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Daytona 500 2012: Carl Edwards' Engine Is Revving As NASCAR Counts Down To Season Opener

Missourian Carl Edwards says dealing with finishing second in last season's Chase for the Championship wasn't as hard as the long wait for the new NASCAR season.

NASCAR driver Carl Edwards
NASCAR driver Carl Edwards

After a three-month layoff, most NASCAR drivers at this time of year are itching to get back in the race, and as American stock car racing's top racing series prepares to lift the curtain on a brand new season, you can count Carl Edwards among the most anxious.

After finishing second in the Chase for the Sprint Cup championship last season for the second time in his outstanding NASCAR career, Edwards has had auto-racing's offseason to ponder what he might have done differently in the season finale to ward off a not-to-be-denied Tony Stewart and take home the 2011 Sprint Cup crown for himself.

The Columbia, Mo., native certainly could have, and perhaps should have, done that, but that's not Edwards' style or the way he approaches his racing craft.

"It (losing the 2011 Sprint Cup championship to Stewart) bothered me after the race for a few minutes, but that's not how I try to do things," Edwards said during Speedweeks interviews this week at Daytona International Speedway as the countdown begins toward next weekend's Daytona 500, NASCAR's equivalent of the NFL's Super Bowl. "I go out and do the best I can, but I'm a realist. There's reality in the world, and the reality is that we finished second. That's just it."

Edwards, who signed a multi-year contract extension that will keep him with Roush-Fenway Racing for the immediate future, said he could accept being the runner-up last season, even though he led the drivers' and Chase standings for most of it, but what he had a hard time dealing with in the offseason is waiting for the 2012 season to start.

"I had trouble with just sitting around - no racing, no racing - trying to get up in the morning and find constructive things to do, Edwards said. "I am ready to go race. I cannot wait to get in that race car."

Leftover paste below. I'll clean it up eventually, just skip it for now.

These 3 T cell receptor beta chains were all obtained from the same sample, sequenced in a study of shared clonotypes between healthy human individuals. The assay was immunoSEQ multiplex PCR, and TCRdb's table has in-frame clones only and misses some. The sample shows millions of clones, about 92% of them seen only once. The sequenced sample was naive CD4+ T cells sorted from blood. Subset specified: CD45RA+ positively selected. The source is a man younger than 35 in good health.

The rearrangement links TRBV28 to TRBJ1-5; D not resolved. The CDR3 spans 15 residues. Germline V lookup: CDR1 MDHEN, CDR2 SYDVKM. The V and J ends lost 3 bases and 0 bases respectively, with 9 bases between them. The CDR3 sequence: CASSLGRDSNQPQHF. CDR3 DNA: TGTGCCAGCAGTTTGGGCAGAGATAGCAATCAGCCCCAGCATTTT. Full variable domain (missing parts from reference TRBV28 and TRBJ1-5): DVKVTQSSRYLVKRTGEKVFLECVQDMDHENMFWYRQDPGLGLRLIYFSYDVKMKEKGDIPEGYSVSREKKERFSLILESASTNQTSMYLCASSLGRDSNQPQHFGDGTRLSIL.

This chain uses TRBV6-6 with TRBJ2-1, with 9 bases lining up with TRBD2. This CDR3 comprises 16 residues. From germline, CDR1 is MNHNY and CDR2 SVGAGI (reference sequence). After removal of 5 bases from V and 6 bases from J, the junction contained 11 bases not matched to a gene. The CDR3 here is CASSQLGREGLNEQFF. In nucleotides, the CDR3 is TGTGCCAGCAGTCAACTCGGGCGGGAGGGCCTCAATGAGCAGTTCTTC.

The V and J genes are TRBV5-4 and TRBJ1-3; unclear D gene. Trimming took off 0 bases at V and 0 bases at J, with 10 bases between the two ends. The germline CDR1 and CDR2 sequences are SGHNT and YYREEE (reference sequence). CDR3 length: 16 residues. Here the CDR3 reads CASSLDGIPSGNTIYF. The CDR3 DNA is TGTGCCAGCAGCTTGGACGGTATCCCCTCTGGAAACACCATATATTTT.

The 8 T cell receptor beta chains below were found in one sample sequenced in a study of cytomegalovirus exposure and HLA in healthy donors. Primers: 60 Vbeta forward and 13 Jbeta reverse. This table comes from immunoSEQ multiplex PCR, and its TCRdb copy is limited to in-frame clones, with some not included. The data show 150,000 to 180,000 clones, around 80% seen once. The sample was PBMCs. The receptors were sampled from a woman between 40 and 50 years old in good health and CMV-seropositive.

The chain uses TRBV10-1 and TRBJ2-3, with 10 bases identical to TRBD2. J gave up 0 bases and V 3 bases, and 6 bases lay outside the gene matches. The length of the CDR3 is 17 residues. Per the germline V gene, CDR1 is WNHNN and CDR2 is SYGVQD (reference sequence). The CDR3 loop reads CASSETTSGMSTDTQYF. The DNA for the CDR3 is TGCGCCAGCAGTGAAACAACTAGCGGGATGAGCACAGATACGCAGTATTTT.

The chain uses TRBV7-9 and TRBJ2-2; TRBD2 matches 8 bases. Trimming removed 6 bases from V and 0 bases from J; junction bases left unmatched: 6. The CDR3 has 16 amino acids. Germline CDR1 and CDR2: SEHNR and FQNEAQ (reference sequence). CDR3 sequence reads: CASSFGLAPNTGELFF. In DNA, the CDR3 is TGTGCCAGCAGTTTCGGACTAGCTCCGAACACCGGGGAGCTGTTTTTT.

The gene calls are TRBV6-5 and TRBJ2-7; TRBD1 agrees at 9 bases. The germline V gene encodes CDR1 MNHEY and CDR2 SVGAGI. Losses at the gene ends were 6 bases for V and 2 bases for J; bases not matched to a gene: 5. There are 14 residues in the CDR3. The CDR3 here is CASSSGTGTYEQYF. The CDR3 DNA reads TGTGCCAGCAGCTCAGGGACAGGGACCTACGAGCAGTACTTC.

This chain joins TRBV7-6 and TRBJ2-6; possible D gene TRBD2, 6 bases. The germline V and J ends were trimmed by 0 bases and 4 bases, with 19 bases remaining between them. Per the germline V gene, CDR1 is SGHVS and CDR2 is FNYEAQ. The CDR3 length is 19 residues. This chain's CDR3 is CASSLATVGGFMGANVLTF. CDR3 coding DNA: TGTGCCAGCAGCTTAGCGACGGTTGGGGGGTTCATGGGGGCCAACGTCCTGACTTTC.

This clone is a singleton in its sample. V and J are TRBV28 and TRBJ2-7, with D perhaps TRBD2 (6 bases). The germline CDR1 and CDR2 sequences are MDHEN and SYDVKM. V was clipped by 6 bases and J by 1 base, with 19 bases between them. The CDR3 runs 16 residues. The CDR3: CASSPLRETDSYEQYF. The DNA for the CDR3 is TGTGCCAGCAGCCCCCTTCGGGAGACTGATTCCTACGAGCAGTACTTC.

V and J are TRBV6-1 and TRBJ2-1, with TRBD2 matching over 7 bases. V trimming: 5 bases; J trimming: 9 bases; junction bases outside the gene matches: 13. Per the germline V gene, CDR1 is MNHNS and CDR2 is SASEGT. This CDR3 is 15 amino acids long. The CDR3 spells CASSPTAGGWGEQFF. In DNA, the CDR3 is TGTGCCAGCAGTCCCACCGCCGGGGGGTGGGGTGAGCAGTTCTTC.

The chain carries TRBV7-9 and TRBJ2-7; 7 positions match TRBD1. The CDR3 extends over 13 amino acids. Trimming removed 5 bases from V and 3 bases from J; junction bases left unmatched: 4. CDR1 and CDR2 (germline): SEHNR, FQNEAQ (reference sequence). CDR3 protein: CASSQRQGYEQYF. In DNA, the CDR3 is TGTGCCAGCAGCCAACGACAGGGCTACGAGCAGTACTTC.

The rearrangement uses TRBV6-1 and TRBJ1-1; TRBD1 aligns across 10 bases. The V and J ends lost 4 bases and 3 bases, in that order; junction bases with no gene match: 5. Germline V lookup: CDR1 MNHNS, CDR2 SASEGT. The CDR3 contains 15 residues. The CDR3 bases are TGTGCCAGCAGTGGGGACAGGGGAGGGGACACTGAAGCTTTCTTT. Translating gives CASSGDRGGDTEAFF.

Stewart, owner-driver of Stewart-Haas Racing, had not won a race all season before the Chase for the Cup began last September but qualified for the 10-race shootout on the basis of points accumulated in the 26 race events during the regular season. In the Chase, however, Stewart came on like a bat out of you know where, winning five of the ten races, including the final one at Homestead-Miami, which tied him in points with Edwards, who followed Stewart's No. 14 car across the finish line. Stewart's five race wins for the season gave him the tiebreaker and the 2011 championship.

Under any other circumstances (Stewart's five race victories in the Chase, after going winless the rest of the season, was unprecedented), Edwards would have been the clear Cup champion in 2011. While Stewart's No. 14 Chevrolet was burning up the track during the Chase for the Cup, Edwards was doing about as good as you can do without winning. Over the final three races, the No, 99 Roush-Fenway Ford finished second each time. It's just that Stewart won two of the final three races (Texas and Homestead) and finished third in the other (Phoenix).

"At the end of the (Homestead) race, I don't know how far Tony and I were ahead of the rest of the field, but it felt like both of us were on a mission. We raised each other's games," Edwards said.

The wait for Edwards to get back to racing is almost over. He'll be in the field for NASCAR's unofficial start to the season, the Budweiser Shootout, being held this weekend at Daytona International Speedway.

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